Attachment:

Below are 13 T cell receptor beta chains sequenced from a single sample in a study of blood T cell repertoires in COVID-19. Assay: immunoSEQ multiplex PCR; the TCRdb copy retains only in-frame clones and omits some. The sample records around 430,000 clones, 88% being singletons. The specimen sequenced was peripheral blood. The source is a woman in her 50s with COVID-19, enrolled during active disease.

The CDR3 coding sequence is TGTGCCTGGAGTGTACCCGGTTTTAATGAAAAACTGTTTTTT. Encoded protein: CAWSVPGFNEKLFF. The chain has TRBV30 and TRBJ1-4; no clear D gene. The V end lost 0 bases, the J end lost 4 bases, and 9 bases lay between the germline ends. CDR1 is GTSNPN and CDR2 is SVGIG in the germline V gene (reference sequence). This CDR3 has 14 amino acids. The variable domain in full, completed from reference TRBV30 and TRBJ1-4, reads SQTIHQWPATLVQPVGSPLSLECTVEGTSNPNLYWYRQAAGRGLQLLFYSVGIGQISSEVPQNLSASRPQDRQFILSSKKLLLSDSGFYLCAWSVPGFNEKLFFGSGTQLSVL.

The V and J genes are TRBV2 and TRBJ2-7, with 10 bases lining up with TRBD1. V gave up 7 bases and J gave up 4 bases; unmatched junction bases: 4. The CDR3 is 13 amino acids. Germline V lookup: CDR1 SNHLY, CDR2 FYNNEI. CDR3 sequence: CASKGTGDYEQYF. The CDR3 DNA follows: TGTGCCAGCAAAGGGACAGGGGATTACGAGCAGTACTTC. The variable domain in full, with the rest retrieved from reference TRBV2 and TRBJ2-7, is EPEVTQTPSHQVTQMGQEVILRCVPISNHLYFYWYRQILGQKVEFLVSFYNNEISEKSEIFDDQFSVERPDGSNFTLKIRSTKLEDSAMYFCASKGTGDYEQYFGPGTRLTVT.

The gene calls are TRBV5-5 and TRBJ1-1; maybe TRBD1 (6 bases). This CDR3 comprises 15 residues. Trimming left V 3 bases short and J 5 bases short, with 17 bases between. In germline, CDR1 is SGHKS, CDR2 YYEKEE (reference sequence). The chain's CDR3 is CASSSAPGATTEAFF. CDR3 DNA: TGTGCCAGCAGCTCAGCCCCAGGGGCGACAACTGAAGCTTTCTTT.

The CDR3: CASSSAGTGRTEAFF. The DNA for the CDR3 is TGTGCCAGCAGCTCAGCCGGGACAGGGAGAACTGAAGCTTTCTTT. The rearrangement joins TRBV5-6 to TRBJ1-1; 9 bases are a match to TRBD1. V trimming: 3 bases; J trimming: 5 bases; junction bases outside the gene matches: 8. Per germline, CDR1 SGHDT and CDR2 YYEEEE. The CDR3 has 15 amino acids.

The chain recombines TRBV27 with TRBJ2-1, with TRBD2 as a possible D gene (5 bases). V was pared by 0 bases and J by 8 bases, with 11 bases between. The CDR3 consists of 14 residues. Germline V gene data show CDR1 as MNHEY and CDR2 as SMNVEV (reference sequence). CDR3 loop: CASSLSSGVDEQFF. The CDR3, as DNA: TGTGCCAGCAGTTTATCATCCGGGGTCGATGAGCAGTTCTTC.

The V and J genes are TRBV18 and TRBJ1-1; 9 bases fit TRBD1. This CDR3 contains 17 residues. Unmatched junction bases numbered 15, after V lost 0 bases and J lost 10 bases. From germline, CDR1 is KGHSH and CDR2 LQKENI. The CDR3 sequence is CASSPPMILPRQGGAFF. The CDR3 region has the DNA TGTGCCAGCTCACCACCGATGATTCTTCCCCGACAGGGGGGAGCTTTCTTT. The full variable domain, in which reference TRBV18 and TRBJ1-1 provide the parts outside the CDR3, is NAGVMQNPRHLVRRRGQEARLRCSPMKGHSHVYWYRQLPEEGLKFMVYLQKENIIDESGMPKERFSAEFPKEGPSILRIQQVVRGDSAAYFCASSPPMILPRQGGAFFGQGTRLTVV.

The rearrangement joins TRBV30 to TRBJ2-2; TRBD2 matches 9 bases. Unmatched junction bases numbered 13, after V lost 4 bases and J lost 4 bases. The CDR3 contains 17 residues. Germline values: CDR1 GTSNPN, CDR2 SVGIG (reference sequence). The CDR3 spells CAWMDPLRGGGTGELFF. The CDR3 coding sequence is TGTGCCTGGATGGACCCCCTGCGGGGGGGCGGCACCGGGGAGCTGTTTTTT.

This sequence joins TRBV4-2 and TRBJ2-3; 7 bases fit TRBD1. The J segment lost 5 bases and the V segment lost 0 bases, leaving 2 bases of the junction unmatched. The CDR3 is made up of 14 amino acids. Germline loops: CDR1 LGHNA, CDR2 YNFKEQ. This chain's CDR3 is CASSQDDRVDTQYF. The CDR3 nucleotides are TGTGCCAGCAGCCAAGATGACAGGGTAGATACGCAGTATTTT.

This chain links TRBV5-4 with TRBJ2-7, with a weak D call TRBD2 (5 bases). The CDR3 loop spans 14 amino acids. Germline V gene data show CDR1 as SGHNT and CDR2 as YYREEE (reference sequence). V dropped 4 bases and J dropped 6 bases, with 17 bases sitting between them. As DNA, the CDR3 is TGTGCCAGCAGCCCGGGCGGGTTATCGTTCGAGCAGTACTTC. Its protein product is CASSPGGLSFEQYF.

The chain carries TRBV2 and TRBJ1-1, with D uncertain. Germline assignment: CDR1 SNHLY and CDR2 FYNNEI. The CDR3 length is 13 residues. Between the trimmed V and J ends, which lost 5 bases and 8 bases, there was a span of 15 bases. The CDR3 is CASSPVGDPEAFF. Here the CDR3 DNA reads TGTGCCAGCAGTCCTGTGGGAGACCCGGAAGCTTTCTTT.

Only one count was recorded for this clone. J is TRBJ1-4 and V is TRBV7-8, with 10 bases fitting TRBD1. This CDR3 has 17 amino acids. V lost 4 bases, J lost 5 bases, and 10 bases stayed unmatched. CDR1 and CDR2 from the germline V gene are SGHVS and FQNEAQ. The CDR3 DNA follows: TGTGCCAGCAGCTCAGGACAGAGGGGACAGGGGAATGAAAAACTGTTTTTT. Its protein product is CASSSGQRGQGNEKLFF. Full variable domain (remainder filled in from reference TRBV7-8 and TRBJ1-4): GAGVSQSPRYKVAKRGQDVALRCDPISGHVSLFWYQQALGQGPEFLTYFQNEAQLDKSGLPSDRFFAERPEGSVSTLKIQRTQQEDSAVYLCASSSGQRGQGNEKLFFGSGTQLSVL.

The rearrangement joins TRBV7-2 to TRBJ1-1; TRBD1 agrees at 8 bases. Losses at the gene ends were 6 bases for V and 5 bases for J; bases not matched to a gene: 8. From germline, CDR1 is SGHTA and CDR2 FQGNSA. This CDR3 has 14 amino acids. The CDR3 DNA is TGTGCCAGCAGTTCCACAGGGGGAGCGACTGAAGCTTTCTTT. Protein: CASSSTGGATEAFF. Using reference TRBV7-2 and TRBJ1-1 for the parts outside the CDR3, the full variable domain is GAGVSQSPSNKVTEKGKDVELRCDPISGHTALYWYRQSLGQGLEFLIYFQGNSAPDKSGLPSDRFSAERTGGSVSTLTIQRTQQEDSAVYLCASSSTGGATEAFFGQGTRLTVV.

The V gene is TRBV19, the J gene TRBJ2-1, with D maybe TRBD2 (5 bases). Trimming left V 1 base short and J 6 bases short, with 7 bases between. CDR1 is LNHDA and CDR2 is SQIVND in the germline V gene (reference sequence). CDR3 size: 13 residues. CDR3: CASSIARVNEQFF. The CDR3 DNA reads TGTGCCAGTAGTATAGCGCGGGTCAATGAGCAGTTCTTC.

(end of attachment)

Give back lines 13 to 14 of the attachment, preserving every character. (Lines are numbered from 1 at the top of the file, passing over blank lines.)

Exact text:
The rearrangement joins TRBV7-2 to TRBJ1-1; TRBD1 agrees at 8 bases. Losses at the gene ends were 6 bases for V and 5 bases for J; bases not matched to a gene: 8. From germline, CDR1 is SGHTA and CDR2 FQGNSA. This CDR3 has 14 amino acids. The CDR3 DNA is TGTGCCAGCAGTTCCACAGGGGGAGCGACTGAAGCTTTCTTT. Protein: CASSSTGGATEAFF. Using reference TRBV7-2 and TRBJ1-1 for the parts outside the CDR3, the full variable domain is GAGVSQSPSNKVTEKGKDVELRCDPISGHTALYWYRQSLGQGLEFLIYFQGNSAPDKSGLPSDRFSAERTGGSVSTLTIQRTQQEDSAVYLCASSSTGGATEAFFGQGTRLTVV.

The V gene is TRBV19, the J gene TRBJ2-1, with D maybe TRBD2 (5 bases). Trimming left V 1 base short and J 6 bases short, with 7 bases between. CDR1 is LNHDA and CDR2 is SQIVND in the germline V gene (reference sequence). CDR3 size: 13 residues. CDR3: CASSIARVNEQFF. The CDR3 DNA reads TGTGCCAGTAGTATAGCGCGGGTCAATGAGCAGTTCTTC.